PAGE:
The Wijnkopersgildehuis ("Wine buyers' guildhall") is a former guildhall in Amsterdam. The 17th-century double house is located at Koestraat 10-12, near Nieuwmarkt square. It is one of the few remaining guildhalls in Amsterdam and has the oldest known neck-gables.<ref name="hendrickdekeyser">"Wijnkopershuis. Koestraat 1012", Vereniging Hendrick de Keyser (Dutch)</ref><ref name="grachtenhuis">"Wijnkopershuis, Koestraat 1012", Het Grachtenhuis (Dutch)</ref> The building has rijksmonument status.<ref name="monumentenregister">"Monumentnummer: 3051. Koestraat 10 1012 BX te Amsterdam", Monumentenregister, Rijksdienst voor het Cultureel Erfgoed (Dutch)</ref>
The guildhall is owned by the historic preservation society Vereniging Hendrick de Keyser. The building served as a museum for a number of years during the second half of the 20th century. Currently (2012), it is rented out as a residence with an artist's workshop.
The Wijnkopersgildehuis facade is decorated with support arches (ontlastingsbogen) over the windows made of sandstone blocks. The facade is topped by three neck-gables with ornate side-pieces (klauwstukken). The 1633 entrance gate is made out of natural stone and was designed by Pieter de Keyser. The gate pediment depicts Pope Urban I, patron saint of wine cultivation and trade.<ref name="monumentenregister" /> The basic layout of the interior is a voorhuis (front part of the house) with side-rooms. In the hallway, the original floor beams are still present, possibly dating back to the 16th century. The guild room (gildezaal) in the achterhuis (back part of the house) measures 6 by 9 meters, and also still has the original floor beams. Bridging the gap between the hall and guild room is a small stone stairway counting four steps.<ref name="grachtenhuis" />
In the hall, two gable stones have been placed into the wall. One of these, dating from 1701, originally adorned the building at Spuistraat 77 and depicts a cooper. The second, originally from the building at Vijzelstraat 39, depicts a wine trader and one of his customers in a wine bottling workshop. This gable stone carries the inscription De Wyn De Mackt Fracht Dat / Menych Hart Voerhuecht. An 18th-century gable stone has been added the back facade, on the inner courtyard, depicting a salamander surrounded by flames, a symbol traditionally used by apothecaries.
Koestraat, the street where the Wijnkopersgildehuis is located, was originally part of the terrain around the Bethaniënklooster monastery. On the location of the Wijnkopersgildehuis, three houses were built around 1551. The building as it stands today was created in 1611, when the investor Claes Jansz Geus joined the three houses behind a single facade with three neck-gables. The remodeling was done by the mason Hendrick Gerritsz, among others. The new building was called Het Vergulde Leeuwshooft ("the gilded lion's head"). The oldest sections of the original houses were lost during renovations in 1633 and 1655.<ref name="hendrickdekeyser" /><ref name="grachtenhuis" /><ref name="monumentenregister" />
In 1613 the building started to be used as an inn, known as De Toelast. The building was purchased in 1630 by the guild of wine buyers, who had it radically altered by the Amsterdam master mason Pieter de Keyser. In 1633 the right wing of the building (Koestraat number 10) began to be used as guildhall, with a meeting room for the guild directors at the front, a new back wing with a communal guild room (gildezaal), large cellars for storage, and an entrance gate designed by Pieter de Keyser. This gate originally depicted Bacchus astride a barrel of wine, but this was later replaced with an image of the saint Urban. The left part of the building (Koestraat number 12) became a residence.<ref name="grachtenhuis" /><ref name="monumentenregister" />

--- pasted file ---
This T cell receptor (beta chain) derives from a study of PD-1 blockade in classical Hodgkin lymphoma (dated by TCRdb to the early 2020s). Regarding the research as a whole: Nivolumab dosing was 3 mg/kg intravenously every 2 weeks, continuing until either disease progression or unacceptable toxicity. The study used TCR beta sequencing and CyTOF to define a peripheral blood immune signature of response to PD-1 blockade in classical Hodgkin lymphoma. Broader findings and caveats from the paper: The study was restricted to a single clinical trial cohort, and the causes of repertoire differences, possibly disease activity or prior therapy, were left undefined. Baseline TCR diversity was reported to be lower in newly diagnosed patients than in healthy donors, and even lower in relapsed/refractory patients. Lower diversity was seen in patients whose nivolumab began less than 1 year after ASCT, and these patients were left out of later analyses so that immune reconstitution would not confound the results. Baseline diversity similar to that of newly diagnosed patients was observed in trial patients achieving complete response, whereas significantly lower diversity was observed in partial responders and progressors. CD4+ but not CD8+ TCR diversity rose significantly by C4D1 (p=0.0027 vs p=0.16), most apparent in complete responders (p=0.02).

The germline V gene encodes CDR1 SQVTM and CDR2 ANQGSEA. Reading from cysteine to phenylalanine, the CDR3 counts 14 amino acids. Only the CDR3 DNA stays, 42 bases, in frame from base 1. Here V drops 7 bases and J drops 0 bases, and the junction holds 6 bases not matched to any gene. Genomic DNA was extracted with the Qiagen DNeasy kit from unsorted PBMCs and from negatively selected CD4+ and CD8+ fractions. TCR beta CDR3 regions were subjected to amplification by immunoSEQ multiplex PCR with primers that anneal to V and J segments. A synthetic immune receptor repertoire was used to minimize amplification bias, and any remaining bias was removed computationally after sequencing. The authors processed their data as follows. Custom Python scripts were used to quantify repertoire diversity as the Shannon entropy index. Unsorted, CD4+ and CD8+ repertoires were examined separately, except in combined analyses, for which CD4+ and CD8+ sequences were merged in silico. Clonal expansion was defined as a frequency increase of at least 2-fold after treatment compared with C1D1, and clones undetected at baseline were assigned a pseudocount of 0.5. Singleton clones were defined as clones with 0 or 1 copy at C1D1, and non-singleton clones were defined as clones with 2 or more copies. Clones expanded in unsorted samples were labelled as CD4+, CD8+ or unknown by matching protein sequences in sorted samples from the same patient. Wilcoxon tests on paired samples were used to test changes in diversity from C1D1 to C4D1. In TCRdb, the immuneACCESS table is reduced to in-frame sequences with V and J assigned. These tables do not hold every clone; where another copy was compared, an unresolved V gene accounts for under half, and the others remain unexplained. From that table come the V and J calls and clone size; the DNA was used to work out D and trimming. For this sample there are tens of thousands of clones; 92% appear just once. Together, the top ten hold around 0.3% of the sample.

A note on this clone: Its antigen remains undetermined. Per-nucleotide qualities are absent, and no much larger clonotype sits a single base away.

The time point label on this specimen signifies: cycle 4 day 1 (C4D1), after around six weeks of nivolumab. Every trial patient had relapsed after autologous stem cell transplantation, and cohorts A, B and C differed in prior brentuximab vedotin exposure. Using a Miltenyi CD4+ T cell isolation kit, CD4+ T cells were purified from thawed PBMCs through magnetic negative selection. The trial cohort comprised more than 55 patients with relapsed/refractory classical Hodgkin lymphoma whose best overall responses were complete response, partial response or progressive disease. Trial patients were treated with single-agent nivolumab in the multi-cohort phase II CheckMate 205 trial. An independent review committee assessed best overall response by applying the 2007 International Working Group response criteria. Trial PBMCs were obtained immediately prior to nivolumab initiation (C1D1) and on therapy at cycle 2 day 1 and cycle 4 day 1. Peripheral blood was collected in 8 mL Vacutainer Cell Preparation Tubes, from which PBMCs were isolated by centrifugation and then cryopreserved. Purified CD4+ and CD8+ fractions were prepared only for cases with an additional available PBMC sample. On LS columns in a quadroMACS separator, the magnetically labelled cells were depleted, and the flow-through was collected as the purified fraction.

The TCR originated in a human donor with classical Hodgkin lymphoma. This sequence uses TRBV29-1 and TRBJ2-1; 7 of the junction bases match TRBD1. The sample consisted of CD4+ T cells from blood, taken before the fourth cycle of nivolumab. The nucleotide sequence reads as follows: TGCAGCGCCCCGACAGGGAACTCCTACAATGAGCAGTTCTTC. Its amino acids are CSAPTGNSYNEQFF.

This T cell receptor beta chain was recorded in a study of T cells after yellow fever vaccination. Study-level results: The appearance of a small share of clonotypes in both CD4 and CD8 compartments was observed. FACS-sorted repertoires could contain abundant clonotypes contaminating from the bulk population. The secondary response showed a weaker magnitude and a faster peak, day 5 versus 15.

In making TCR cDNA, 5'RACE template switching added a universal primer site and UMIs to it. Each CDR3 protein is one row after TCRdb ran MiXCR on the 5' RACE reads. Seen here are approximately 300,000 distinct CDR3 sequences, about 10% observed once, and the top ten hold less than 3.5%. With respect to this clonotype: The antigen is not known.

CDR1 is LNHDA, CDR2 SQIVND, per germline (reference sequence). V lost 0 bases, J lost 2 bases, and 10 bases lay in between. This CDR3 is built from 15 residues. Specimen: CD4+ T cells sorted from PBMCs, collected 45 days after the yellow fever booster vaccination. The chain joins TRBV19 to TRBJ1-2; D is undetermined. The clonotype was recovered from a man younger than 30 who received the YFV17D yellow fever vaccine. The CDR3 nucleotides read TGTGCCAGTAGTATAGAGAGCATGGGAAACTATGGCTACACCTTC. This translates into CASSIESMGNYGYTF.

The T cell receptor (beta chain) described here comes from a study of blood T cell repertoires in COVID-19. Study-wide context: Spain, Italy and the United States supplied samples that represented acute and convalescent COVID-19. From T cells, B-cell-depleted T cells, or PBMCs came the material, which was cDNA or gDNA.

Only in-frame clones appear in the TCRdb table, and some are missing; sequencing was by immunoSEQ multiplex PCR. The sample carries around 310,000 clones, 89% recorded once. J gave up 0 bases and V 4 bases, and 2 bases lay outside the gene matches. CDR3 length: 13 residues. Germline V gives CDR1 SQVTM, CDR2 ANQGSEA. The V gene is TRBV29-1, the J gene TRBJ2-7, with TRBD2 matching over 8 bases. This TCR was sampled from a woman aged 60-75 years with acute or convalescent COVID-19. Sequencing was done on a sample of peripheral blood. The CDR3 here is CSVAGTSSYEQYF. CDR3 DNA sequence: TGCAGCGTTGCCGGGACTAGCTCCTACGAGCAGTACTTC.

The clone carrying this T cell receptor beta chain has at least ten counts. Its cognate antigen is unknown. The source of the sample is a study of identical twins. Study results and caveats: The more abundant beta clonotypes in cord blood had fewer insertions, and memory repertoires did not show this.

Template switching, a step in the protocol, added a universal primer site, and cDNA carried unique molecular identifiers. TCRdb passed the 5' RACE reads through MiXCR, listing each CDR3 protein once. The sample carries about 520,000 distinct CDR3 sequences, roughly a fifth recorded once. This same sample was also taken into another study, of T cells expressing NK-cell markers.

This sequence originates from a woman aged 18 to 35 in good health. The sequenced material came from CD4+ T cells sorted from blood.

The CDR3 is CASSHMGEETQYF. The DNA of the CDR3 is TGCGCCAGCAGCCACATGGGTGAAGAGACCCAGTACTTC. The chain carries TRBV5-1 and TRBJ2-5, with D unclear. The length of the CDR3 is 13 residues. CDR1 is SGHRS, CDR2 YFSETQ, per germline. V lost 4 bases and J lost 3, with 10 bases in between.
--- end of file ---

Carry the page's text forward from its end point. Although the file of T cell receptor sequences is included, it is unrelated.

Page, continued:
The guild room was modernised around 1757. New additions included a wooden entrance door in Louis Quinze-style with carved grapevines. Around the same time, the original kruiskozijnen windows (with a horizontal and vertical beam dividing them into four sections) were replaced with more modern sliding windows.<ref name="grachtenhuis" />
In 1798, during the French Revolutionary period, all guilds in the Netherlands were dissolved, including the wine buyers' guild. The two sections of the building were sold in 1818 and 1821 respectively. Subsequently, the building was used as a theater, office space and inexpensive residential space, among others. In 1917, Koestraat 10 was purchased by the wine buyer Jacobus Th. Boelen. At that moment, 13 families were living in the building. A year later, he also purchased Koestraat 12. Following restoration, the entire building was rented out. The purchase and restoration of the building led Boelen and others to found the historic preservation society Vereniging Hendrick de Keyser in 1918, with Boelen as the first chairman. The building was bought by the society in 1947. It underwent restoration in 1921, 1950-1953, and 1956-1957. During the last restoration, an 18th-century fireplace, originally from another building, was placed.<ref name="hendrickdekeyser" /><ref name="grachtenhuis" /><ref name="vrienden">Minne Dijkstra, Poortjes van Amsterdam 1571 - 178: Een inventarisatie van historische poortjes in het Centrum van de stad". Vrienden van de Amsterdamse Binnenstad (Dutch)</ref>
In 1950, the residential part of the building was converted into exhibition space, and in 1951 the Medisch-Pharmaceutisch Museum ("medical-pharmaceutical museum") was housed in the building, followed by a wine museum in 1961. Currently (2012), the building is no longer in use as a museum.<ref name="vrienden" /><ref name="nai">"Museum Wijnkopersgildehuis (Amsterdam)", Nederlands Architectuurinstituut (Dutch)</ref>
The Wijnkopersgildehuis received rijksmonument status in 1970.<ref name="monumentenregister" />